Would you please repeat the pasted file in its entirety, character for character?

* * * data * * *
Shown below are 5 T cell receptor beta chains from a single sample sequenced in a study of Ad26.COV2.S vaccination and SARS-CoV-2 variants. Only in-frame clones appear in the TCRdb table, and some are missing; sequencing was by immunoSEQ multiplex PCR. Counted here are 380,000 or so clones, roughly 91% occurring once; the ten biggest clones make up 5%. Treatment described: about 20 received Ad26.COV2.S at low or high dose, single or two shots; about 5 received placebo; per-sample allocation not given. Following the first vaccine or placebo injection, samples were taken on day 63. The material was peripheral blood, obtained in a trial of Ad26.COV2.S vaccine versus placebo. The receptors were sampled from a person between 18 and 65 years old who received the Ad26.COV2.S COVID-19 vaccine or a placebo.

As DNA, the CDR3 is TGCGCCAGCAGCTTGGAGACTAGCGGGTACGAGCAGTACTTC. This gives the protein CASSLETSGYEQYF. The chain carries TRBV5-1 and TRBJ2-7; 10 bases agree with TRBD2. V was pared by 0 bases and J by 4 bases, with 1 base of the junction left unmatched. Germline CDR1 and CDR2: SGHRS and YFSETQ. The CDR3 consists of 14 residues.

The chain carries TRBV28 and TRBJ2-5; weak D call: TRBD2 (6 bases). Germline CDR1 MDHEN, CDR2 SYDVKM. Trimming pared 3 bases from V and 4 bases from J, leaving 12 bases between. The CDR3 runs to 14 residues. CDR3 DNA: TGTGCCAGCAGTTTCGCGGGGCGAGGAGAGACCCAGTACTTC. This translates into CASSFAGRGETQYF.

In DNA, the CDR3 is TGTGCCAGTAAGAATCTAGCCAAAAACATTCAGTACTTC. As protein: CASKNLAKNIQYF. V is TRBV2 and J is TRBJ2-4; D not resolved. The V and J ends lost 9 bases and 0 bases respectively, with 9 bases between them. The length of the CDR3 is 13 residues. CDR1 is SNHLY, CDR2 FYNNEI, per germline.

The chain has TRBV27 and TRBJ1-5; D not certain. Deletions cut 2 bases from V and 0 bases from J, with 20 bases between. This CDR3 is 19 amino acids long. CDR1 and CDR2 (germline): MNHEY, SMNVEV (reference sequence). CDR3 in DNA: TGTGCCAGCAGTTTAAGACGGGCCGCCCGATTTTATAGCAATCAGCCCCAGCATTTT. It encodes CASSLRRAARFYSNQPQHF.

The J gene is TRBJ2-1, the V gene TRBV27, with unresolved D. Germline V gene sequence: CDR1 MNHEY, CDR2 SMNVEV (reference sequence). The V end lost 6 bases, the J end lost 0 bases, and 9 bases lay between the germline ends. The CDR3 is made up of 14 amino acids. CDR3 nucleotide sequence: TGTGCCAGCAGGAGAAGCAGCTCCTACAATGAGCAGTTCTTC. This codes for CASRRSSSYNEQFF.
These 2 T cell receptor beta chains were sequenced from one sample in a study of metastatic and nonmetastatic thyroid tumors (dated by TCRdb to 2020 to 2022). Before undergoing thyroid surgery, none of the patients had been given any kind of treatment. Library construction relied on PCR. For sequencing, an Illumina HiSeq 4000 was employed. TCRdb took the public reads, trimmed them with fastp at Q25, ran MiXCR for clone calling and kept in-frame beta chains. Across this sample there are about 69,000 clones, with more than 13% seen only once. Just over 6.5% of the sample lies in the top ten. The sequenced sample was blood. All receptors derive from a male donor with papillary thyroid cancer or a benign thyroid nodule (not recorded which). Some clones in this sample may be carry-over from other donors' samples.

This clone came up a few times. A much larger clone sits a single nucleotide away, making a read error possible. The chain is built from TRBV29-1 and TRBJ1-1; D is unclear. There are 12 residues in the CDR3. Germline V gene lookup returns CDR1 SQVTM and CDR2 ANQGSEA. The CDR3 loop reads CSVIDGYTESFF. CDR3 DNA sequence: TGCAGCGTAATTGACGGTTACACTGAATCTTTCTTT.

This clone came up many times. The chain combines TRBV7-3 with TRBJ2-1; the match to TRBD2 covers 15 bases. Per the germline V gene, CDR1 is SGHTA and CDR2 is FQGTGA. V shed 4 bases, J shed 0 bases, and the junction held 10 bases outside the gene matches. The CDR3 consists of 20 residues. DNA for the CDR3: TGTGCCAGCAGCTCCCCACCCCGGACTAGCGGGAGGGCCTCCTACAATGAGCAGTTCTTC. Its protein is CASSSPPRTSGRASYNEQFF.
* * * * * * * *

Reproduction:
Shown below are 5 T cell receptor beta chains from a single sample sequenced in a study of Ad26.COV2.S vaccination and SARS-CoV-2 variants. Only in-frame clones appear in the TCRdb table, and some are missing; sequencing was by immunoSEQ multiplex PCR. Counted here are 380,000 or so clones, roughly 91% occurring once; the ten biggest clones make up 5%. Treatment described: about 20 received Ad26.COV2.S at low or high dose, single or two shots; about 5 received placebo; per-sample allocation not given. Following the first vaccine or placebo injection, samples were taken on day 63. The material was peripheral blood, obtained in a trial of Ad26.COV2.S vaccine versus placebo. The receptors were sampled from a person between 18 and 65 years old who received the Ad26.COV2.S COVID-19 vaccine or a placebo.

As DNA, the CDR3 is TGCGCCAGCAGCTTGGAGACTAGCGGGTACGAGCAGTACTTC. This gives the protein CASSLETSGYEQYF. The chain carries TRBV5-1 and TRBJ2-7; 10 bases agree with TRBD2. V was pared by 0 bases and J by 4 bases, with 1 base of the junction left unmatched. Germline CDR1 and CDR2: SGHRS and YFSETQ. The CDR3 consists of 14 residues.

The chain carries TRBV28 and TRBJ2-5; weak D call: TRBD2 (6 bases). Germline CDR1 MDHEN, CDR2 SYDVKM. Trimming pared 3 bases from V and 4 bases from J, leaving 12 bases between. The CDR3 runs to 14 residues. CDR3 DNA: TGTGCCAGCAGTTTCGCGGGGCGAGGAGAGACCCAGTACTTC. This translates into CASSFAGRGETQYF.

In DNA, the CDR3 is TGTGCCAGTAAGAATCTAGCCAAAAACATTCAGTACTTC. As protein: CASKNLAKNIQYF. V is TRBV2 and J is TRBJ2-4; D not resolved. The V and J ends lost 9 bases and 0 bases respectively, with 9 bases between them. The length of the CDR3 is 13 residues. CDR1 is SNHLY, CDR2 FYNNEI, per germline.

The chain has TRBV27 and TRBJ1-5; D not certain. Deletions cut 2 bases from V and 0 bases from J, with 20 bases between. This CDR3 is 19 amino acids long. CDR1 and CDR2 (germline): MNHEY, SMNVEV (reference sequence). CDR3 in DNA: TGTGCCAGCAGTTTAAGACGGGCCGCCCGATTTTATAGCAATCAGCCCCAGCATTTT. It encodes CASSLRRAARFYSNQPQHF.

The J gene is TRBJ2-1, the V gene TRBV27, with unresolved D. Germline V gene sequence: CDR1 MNHEY, CDR2 SMNVEV (reference sequence). The V end lost 6 bases, the J end lost 0 bases, and 9 bases lay between the germline ends. The CDR3 is made up of 14 amino acids. CDR3 nucleotide sequence: TGTGCCAGCAGGAGAAGCAGCTCCTACAATGAGCAGTTCTTC. This codes for CASRRSSSYNEQFF.
These 2 T cell receptor beta chains were sequenced from one sample in a study of metastatic and nonmetastatic thyroid tumors (dated by TCRdb to 2020 to 2022). Before undergoing thyroid surgery, none of the patients had been given any kind of treatment. Library construction relied on PCR. For sequencing, an Illumina HiSeq 4000 was employed. TCRdb took the public reads, trimmed them with fastp at Q25, ran MiXCR for clone calling and kept in-frame beta chains. Across this sample there are about 69,000 clones, with more than 13% seen only once. Just over 6.5% of the sample lies in the top ten. The sequenced sample was blood. All receptors derive from a male donor with papillary thyroid cancer or a benign thyroid nodule (not recorded which). Some clones in this sample may be carry-over from other donors' samples.

This clone came up a few times. A much larger clone sits a single nucleotide away, making a read error possible. The chain is built from TRBV29-1 and TRBJ1-1; D is unclear. There are 12 residues in the CDR3. Germline V gene lookup returns CDR1 SQVTM and CDR2 ANQGSEA. The CDR3 loop reads CSVIDGYTESFF. CDR3 DNA sequence: TGCAGCGTAATTGACGGTTACACTGAATCTTTCTTT.

This clone came up many times. The chain combines TRBV7-3 with TRBJ2-1; the match to TRBD2 covers 15 bases. Per the germline V gene, CDR1 is SGHTA and CDR2 is FQGTGA. V shed 4 bases, J shed 0 bases, and the junction held 10 bases outside the gene matches. The CDR3 consists of 20 residues. DNA for the CDR3: TGTGCCAGCAGCTCCCCACCCCGGACTAGCGGGAGGGCCTCCTACAATGAGCAGTTCTTC. Its protein is CASSSPPRTSGRASYNEQFF.